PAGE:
2. Application of Regression Results to NME GNI Data

The Department applies the NME Base Year GNI to the equation presented above to arrive at an estimated wage rate for the NME. This is done for each NME.

Example of Methodology Applied to Base Year 2003 Data

Following the criteria and methodology discussed above, and using the data available to the Department as of June 15, 2005, the Department has calculated sample expected NME wages.

The Dominican Republic, Algeria and Kenya, three of the 56 countries, have been excluded from the Department's regression analysis because ILO wage rate data were not available for these countries in the instant dataset.

As noted in the ILO database, the wage rates for Turkey and Korea, two of the 56 countries, are denominated in units of 1,000 of their respective national currency, and have been converted accordingly.

While the ILO database indicates that wage rate data for Greece and the Netherlands, two of the 56 countries, are denominated in euros, the notes to the ILO database indicate that these wage rates are denominated in drachmas and guilders, respectively.5 Because appropriate exchange rates were not available in the International Financial Statistics for Greece and the Netherlands, the Department relied on the exchange rate information that it regularly obtains from Dow Jones B.I.S. and the Federal Reserve and posts on the Import Administration web site for these countries. Thus, the Department has calculated the annual 2003 average exchange rates for Greek drachmas and Dutch guilders, which were 0.00328 U.S. dollars per drachma and 0.51859 U.S. dollars per guilder.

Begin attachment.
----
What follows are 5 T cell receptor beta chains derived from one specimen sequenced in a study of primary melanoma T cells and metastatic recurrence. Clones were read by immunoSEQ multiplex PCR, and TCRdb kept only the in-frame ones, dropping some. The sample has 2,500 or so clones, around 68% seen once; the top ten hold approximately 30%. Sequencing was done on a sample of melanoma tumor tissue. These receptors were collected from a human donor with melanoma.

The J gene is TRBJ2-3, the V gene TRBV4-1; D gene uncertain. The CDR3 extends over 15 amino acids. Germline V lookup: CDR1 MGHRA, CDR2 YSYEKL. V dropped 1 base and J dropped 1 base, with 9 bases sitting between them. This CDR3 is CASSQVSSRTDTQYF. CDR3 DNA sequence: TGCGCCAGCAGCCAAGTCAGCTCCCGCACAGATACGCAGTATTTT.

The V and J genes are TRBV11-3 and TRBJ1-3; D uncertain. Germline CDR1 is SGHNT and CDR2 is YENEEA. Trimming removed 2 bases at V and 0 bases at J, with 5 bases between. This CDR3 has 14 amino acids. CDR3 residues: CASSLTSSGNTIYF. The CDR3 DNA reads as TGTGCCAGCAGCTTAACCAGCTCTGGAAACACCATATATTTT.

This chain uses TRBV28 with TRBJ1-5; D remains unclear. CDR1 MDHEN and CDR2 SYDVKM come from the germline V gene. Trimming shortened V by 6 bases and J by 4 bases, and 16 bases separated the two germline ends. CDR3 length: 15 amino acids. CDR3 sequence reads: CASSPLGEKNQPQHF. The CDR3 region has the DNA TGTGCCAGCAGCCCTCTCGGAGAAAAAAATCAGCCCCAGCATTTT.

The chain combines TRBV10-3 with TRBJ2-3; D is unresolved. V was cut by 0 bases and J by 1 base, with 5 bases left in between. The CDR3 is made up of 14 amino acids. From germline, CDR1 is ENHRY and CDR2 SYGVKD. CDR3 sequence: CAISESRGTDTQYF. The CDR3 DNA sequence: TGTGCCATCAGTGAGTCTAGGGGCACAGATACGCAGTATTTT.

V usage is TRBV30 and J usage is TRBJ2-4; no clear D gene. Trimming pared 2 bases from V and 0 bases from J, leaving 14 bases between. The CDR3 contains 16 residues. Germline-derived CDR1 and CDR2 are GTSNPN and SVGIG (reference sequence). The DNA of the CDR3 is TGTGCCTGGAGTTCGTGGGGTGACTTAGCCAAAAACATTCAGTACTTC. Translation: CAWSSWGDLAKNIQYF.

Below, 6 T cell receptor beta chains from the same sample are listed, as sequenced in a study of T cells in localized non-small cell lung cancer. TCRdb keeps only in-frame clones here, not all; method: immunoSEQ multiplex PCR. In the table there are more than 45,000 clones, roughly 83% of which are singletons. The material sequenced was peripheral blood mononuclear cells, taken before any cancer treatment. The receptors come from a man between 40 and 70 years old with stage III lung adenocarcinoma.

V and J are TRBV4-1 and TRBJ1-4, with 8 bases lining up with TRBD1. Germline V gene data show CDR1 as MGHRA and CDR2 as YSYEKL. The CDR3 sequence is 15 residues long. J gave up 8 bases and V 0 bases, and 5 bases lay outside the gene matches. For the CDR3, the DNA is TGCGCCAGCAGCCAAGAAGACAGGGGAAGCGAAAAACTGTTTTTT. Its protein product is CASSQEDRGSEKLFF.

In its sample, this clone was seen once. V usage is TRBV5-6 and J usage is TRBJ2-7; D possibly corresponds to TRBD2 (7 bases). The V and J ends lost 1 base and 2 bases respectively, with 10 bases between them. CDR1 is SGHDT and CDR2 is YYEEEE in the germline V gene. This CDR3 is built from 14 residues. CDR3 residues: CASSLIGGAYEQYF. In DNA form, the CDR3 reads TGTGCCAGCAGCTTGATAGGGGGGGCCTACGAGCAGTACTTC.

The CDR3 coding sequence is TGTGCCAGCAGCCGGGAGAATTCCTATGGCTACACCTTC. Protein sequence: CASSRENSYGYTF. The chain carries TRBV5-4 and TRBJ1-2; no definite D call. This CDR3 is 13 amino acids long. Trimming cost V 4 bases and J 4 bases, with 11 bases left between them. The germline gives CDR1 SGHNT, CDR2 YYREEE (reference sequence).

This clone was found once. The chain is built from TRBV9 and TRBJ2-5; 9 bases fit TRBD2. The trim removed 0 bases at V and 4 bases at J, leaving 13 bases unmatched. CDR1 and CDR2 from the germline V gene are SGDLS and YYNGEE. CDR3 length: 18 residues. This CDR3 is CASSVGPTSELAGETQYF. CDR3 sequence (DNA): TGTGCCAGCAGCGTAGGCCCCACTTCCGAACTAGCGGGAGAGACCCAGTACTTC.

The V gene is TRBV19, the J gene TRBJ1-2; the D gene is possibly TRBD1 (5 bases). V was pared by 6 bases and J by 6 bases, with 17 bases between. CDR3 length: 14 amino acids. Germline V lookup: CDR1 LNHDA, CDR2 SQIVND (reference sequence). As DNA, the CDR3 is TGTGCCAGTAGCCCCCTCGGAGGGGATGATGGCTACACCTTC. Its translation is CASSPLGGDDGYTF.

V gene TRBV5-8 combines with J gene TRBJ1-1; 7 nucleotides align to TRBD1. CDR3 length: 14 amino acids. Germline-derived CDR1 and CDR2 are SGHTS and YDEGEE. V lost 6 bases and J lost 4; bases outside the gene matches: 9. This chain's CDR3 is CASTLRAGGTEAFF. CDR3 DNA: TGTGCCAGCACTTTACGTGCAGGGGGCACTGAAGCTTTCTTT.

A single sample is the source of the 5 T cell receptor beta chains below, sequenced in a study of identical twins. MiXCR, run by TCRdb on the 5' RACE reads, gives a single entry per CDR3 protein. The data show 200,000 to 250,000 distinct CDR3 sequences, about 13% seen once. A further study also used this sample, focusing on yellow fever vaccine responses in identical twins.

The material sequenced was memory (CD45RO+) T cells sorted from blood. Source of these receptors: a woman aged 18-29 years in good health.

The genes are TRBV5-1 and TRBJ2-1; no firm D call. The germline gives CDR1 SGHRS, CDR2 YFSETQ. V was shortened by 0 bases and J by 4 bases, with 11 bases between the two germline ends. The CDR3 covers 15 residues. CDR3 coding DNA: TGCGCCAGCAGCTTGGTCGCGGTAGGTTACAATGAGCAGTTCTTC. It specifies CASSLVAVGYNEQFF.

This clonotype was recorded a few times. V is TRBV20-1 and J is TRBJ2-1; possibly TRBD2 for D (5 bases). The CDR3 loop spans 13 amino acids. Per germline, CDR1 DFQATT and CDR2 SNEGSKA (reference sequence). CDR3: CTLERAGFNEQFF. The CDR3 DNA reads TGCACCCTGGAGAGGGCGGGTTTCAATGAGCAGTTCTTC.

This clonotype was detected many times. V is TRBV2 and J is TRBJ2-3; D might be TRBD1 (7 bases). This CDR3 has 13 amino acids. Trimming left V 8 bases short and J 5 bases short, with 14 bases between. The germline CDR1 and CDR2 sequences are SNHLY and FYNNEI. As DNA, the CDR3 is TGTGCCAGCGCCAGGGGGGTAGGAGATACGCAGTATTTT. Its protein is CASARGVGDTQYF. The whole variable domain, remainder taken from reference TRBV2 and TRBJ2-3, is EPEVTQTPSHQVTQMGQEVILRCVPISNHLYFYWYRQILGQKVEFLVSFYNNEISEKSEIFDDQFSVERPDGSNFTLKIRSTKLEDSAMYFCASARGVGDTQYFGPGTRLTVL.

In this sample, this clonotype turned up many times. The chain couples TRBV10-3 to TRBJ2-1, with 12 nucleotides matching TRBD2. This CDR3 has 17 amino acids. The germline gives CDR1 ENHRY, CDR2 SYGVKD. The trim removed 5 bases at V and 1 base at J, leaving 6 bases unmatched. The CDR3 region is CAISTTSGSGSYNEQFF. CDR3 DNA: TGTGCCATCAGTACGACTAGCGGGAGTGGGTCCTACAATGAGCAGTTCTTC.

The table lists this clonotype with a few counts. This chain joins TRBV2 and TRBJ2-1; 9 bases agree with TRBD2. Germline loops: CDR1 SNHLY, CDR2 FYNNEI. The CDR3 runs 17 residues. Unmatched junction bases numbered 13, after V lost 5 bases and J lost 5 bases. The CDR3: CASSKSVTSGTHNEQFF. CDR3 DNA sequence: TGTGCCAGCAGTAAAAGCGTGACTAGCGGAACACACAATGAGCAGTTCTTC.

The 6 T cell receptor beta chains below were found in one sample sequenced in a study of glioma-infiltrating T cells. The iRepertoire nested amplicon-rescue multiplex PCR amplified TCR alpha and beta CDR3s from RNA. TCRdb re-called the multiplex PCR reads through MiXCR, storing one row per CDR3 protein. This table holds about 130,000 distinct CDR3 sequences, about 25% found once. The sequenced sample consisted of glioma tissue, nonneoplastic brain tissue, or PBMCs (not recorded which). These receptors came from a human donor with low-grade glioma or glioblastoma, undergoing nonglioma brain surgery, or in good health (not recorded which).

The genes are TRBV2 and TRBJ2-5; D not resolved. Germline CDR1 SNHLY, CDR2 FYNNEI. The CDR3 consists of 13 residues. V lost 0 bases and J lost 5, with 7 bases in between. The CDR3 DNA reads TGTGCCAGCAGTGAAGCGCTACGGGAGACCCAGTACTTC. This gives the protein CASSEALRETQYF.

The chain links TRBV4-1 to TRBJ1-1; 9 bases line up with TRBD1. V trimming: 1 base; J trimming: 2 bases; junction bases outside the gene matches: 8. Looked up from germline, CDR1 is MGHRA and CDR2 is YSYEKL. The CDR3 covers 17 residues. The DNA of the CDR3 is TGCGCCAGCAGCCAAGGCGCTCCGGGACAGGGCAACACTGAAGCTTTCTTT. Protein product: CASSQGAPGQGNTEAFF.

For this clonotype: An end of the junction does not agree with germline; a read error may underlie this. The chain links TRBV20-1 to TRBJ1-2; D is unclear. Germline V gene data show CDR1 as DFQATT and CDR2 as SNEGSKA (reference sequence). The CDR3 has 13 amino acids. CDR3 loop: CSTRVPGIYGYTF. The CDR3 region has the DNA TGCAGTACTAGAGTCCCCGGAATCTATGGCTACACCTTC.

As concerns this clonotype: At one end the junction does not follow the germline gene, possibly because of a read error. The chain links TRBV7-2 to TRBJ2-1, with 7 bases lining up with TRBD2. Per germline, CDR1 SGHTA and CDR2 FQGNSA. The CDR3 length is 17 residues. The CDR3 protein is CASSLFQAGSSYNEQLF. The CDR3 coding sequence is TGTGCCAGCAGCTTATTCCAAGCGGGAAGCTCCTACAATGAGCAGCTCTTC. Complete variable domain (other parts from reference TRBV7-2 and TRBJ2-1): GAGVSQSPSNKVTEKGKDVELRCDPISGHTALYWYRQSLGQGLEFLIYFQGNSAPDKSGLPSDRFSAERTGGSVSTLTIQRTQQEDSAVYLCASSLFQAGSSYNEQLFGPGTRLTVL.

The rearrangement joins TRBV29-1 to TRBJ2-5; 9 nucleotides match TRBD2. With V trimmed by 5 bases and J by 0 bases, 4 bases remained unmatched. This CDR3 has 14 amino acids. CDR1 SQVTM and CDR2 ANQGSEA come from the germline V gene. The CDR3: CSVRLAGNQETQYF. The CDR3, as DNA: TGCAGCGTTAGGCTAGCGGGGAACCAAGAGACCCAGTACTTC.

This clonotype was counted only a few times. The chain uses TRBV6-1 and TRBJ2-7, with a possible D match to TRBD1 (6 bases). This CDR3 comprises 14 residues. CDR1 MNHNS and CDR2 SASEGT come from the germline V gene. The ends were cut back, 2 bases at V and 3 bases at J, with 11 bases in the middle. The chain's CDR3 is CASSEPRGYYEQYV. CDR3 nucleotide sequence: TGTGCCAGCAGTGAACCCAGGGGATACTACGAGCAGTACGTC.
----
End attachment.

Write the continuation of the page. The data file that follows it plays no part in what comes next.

2003 WB GNI data were not available for Zimbabwe, one of the 56 countries. Consequently, Zimbabwe has been excluded from the Department's regression analysis.

Following the data compilation and regression methodology described above, and using GNI and wage data for Base Year 2003, the regression results are: Wagei = 0.410466 + 0.000515 * GNI. The r-square, which is a measure of the statistical validity of a regression analysis,[6] is 0.91632 for the Department's regression analysis,7 indicating a statistically valid analysis.

Application of these regression results to 2003 NME GNI data yields the following sample 2005 schedule of expected NME wages for antidumping (“AD”) purposes:

Country2003 GNIExpected NME Wage
Kyrgyz Republic$340$0.59
Russian Federation†$2,610$1.75
†Applicable only to review periods that pre-date the effective date of graduation to market-economy status (Estonia (01/01/03); Lithuania (01/01/03); Romania (01/01/03); and Russia (04/01/02); Kazakhstan (10/01/01)).
‡On November 8, 2002, the Department determined that Vietnam will be treated as a non-market economy country for purposes of antidumping duty and countervailing proceedings (see Notice of Final Antidumping Duty Determination of Sales at Less Than Fair Value and Affirmative Critical Circumstances: Certain Frozen Fish Fillets from the Socialist Republic of Vietnam, 68 FR 37116, June 23, 2003).

In order to facilitate a full opportunity for comment, and because the underlying data is voluminous, the results and underlying data for this sample calculation have been posted on the Import Administration website (, but will not be used for AD purposes.